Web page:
El Vigilante shows one eventful night on a construction site on the outskirts of Mexico City, where a young security guard named Salvador is tasked with protecting the premises. Will Salvador eventually go home to his wife, who is constantly calling him during the delivery of their first child, in the middle of the night? Director Diego Ros tells us all about his esoteric and fascinating film debut.

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The camera follows Salvador on his shift. In the opening scene, we witness how he encounters police cars on his way to work, near the soon-to-be-gated community. It appears that the body of a 2-year-old was found in a van. It’s a bad omen, to say the least: During the night Salvador is going to encounter a lot of trouble, including the sudden death of a female visitor who gets hit by a stray bullet.

In one scene, we observe the future inhabitants of the building, overlooking the valley of Mexico City. They are white and probably rich. Is this a reflection on Mexico’s gap between poor and rich?
“It’s definitely something that’s there. I didn’t want to make it overly explicit. Due to the violence and the traffic in the city, rich people in Mexico have begun to move to the outskirts. They are relocating to the hills, building these large condos and living in these very secluded residential areas. These areas are sold as little bubbles of paradise.”

And poor people protect their possessions, while they can’t even afford their own car. In the opening scene you show how Salvador has to travel by metro every day.
“They can’t own a car because being a security guard is probably one of the lowest paying jobs in Mexico. These people often have to travel across the city to get to work. I know people who commute for hours every day. So, they spend lots of time at work and get paid miserably. And they don’t have the time to invest in the future.”

Despite the ordeals Salvador suffers, he seems to be a decent human being. Although we do watch him making moral compromises. For instance, when he decides to lie to a police officer. He deliberately changes his statement concerning the kid in the van.
“The main character has something very simple to do: to go home after his shift. He tries to leave several times and he’s not able to. There are different reasons for this, but they always have something to with some kind of compromise he has to make. He must decide whether he’s comfortable leaving the site as it is, or if there’s something else bothering him that he has to make sure is not going to cause him any trouble later on. The longer he stays in that place, the more involved he becomes with everything that’s happening. Like that statement: his partner made a statement that contradicts his own testimony. Salvador believes that they should straighten out things so they’re not going to get in trouble. He learns that they found a boy in the van and he feels it’s his duty as a citizen to report what his partner saw, so that there can be some kind of investigation and justice can be served. And then it turns out the police are criminals themselves. This is a caricatural kind of thing. But the movie, in the end, is asking you to not take it as a representation of reality but as a perception of Mexico. As it moves forward the movie feels like a thriller but it’s not really a thriller; it’s a farce. A farce disguised as a thriller.”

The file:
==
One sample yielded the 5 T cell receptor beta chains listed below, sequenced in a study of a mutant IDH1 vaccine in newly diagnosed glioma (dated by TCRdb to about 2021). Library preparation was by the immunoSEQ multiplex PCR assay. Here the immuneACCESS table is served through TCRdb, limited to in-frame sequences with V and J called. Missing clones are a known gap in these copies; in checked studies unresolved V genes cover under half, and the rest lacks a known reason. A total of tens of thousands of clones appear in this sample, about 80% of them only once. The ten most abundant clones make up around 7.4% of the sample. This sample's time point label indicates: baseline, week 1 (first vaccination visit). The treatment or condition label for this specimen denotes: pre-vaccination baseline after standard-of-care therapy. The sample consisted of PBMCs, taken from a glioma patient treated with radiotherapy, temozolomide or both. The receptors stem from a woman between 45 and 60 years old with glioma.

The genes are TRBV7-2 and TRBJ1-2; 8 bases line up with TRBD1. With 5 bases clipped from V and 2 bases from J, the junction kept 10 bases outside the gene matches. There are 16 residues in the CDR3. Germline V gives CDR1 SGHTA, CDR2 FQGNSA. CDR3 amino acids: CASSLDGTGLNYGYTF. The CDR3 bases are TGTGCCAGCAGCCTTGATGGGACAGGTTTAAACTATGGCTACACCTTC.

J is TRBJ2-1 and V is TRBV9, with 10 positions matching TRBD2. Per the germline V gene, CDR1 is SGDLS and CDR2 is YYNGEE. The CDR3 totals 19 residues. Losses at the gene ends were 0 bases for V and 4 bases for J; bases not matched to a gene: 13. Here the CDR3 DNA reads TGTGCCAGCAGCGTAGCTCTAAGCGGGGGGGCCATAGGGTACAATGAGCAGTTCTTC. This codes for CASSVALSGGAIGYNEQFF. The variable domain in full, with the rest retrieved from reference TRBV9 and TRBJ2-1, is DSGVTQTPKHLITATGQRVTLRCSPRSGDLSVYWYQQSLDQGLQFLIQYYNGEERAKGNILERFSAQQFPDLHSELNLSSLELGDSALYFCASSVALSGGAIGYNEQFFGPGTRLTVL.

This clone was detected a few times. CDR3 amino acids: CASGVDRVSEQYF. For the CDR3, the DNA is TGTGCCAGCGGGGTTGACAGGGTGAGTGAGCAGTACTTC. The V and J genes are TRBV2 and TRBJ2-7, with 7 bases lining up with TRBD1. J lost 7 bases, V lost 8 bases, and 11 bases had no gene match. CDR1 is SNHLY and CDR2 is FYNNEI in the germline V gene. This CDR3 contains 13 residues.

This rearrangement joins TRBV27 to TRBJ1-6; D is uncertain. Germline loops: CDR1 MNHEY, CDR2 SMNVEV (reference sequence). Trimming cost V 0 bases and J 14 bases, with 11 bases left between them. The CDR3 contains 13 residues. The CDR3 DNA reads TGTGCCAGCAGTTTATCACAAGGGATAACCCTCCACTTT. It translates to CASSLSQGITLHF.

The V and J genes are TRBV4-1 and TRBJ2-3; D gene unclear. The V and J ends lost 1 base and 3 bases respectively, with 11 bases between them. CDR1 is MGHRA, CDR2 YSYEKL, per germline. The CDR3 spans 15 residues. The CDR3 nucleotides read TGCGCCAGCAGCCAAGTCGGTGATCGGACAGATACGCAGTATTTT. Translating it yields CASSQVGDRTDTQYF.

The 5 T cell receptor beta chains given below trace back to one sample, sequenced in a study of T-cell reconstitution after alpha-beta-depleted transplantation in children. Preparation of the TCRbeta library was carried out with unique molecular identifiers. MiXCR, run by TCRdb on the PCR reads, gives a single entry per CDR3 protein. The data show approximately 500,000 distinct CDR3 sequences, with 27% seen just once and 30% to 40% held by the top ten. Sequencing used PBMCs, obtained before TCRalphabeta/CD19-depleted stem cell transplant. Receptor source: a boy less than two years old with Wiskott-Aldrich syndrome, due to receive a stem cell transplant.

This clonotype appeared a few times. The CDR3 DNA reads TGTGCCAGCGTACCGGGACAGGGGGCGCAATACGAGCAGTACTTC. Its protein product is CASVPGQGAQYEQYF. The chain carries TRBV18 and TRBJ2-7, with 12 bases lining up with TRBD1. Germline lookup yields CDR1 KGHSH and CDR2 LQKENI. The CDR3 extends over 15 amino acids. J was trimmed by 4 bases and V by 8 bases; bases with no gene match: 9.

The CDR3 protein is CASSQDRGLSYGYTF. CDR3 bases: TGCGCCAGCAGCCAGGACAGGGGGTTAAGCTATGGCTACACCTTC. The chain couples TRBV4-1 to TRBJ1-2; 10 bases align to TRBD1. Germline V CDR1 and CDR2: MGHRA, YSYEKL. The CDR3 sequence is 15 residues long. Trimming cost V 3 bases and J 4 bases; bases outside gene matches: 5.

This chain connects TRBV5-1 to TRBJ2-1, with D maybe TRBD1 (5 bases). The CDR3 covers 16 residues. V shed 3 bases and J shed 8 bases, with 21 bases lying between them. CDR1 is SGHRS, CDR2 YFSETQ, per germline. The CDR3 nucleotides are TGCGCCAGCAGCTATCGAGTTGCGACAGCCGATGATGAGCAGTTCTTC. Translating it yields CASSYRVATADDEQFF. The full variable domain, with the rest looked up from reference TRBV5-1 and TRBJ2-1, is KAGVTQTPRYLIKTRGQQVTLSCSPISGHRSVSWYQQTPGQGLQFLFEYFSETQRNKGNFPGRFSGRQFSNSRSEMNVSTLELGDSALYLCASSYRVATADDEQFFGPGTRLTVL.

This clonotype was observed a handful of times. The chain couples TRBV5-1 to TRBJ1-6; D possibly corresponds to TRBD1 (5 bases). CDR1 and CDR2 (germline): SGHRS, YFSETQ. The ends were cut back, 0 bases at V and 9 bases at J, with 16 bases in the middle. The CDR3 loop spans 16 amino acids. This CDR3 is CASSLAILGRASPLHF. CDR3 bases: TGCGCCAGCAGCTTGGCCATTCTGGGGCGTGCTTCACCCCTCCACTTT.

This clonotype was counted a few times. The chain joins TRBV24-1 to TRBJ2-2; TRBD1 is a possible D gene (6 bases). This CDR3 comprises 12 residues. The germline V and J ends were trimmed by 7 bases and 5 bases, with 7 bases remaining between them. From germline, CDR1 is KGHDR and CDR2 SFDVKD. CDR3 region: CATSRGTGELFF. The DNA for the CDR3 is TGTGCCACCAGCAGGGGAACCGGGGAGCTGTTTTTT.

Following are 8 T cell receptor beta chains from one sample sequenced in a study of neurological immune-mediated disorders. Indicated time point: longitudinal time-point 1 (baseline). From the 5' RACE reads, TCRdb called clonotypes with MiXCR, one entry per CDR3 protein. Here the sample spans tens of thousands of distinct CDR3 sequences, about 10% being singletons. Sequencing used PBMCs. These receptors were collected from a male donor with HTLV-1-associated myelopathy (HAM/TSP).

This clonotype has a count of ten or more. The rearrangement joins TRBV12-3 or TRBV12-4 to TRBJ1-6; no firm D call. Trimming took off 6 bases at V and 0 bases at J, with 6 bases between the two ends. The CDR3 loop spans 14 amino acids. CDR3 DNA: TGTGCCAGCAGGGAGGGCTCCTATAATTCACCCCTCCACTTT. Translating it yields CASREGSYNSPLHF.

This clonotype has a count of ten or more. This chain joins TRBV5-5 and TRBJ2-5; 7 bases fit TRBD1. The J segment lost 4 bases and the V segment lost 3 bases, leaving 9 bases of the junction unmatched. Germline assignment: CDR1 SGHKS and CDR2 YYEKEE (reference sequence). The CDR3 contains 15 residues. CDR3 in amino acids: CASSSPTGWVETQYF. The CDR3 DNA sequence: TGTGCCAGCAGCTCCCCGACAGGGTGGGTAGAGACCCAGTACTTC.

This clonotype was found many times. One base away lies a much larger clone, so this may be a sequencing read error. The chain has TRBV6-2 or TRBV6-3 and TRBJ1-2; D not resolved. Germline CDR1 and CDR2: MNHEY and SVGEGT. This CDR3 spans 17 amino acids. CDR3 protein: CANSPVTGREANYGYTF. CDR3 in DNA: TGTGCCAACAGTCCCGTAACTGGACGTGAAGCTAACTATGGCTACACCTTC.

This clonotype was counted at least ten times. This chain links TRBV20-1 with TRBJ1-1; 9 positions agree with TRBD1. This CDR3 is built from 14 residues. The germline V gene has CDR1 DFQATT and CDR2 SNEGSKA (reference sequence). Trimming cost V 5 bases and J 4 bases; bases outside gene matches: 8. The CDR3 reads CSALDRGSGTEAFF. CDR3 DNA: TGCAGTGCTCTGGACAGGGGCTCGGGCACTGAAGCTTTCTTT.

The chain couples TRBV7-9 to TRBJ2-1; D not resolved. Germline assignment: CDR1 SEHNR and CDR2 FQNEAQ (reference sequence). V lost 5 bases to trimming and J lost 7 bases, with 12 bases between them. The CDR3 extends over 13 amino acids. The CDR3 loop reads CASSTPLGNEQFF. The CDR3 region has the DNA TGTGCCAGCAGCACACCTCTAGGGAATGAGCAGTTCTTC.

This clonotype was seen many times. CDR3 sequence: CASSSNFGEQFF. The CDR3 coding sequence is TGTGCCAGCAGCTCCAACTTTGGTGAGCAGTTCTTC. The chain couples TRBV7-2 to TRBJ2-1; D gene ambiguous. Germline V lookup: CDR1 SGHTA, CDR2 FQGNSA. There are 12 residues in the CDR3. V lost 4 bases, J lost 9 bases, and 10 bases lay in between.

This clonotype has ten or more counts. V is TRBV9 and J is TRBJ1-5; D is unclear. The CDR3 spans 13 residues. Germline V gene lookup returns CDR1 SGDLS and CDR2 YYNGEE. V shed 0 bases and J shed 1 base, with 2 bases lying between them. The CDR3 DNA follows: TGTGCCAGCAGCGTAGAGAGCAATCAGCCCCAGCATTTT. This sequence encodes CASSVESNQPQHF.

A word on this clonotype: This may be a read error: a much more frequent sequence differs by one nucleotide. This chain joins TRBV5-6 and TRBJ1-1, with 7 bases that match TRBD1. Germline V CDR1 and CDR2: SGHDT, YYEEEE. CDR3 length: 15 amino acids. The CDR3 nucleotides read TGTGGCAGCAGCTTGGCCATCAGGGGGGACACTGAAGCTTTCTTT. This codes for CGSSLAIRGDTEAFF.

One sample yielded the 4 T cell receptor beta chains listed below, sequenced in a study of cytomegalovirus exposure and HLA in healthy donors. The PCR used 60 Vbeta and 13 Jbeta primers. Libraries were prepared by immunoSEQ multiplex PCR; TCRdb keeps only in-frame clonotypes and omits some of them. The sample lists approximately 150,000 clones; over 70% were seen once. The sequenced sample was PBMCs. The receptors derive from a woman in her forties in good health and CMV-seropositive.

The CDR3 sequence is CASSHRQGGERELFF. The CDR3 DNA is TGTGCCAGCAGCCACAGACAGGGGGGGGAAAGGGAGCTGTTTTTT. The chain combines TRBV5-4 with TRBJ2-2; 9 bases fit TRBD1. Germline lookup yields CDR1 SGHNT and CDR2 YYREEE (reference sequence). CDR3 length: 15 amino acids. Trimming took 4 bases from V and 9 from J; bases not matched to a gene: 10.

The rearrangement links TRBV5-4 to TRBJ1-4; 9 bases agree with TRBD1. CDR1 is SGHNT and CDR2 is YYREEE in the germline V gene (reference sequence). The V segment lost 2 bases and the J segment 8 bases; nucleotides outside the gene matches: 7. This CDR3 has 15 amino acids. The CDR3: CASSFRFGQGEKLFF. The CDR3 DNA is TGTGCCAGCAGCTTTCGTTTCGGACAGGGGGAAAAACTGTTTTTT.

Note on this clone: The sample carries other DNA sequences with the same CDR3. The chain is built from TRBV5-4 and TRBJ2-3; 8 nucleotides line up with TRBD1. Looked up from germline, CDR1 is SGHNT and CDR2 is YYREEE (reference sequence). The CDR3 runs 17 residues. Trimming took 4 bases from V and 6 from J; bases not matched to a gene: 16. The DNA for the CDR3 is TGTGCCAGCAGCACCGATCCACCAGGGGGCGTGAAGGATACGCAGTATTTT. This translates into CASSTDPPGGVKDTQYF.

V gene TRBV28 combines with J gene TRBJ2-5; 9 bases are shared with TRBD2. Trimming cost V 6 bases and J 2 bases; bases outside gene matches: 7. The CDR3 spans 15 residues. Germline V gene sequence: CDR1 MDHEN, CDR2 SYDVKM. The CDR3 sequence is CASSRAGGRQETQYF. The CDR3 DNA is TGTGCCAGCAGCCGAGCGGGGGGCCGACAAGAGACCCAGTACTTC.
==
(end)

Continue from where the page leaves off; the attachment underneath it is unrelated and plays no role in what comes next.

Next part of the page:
The sudden death of the woman is a painful reference to life in Mexico City, almost as if a life is worth less there. It feels like such a random act. On the one hand we have Salvador creating new life with his wife and on the other hand we see how somebody can die in such a mundane manner.
“You know when things started to get really ugly in Mexico City nobody knew what was really going on. Somebody described it to me as when you cut the head of a chicken and the body keeps running. The government waged a war against the head of the drug trafficking capo’s and they caught many of them. Then violence happened due to a power vacuum. It was complete chaos, and it felt so random. That’s the idea behind the stray bullet hitting that character. There’s a party somewhere and some people are firing their guns because they’re happy. And somebody else gets hit by a stray bullet, which by the way is based on a true story. But her death is so banal. Violence is usually used in a movie as a very dramatic element. But violence can be many other things. This woman gets hit out of nowhere and nobody knows who shot her. They’re never going to find the guilty party.”

You are foreshadowing these kinds of dark events during the opening scene, when we see lightning strike on the other end of the valley, in the distance, as a warning. This is going to get ugly.
“The movie tries to be very stylized in that sense. It is almost shot in a cartoony way. We had the German expressionist movies from the twenties in mind. With the shadows and the sharp compositions and the gothic architecture. We had the idea of seeing this place trough that kind of filter with scary compositions. It was important for the building to be a high-rise so that we could see the lights of the city when they turn on at night. It feels like there’s and audience in the distance and that the characters play in a theater. In the morning when the lights go of, life goes on. What happened during the night feels like a fever dream.”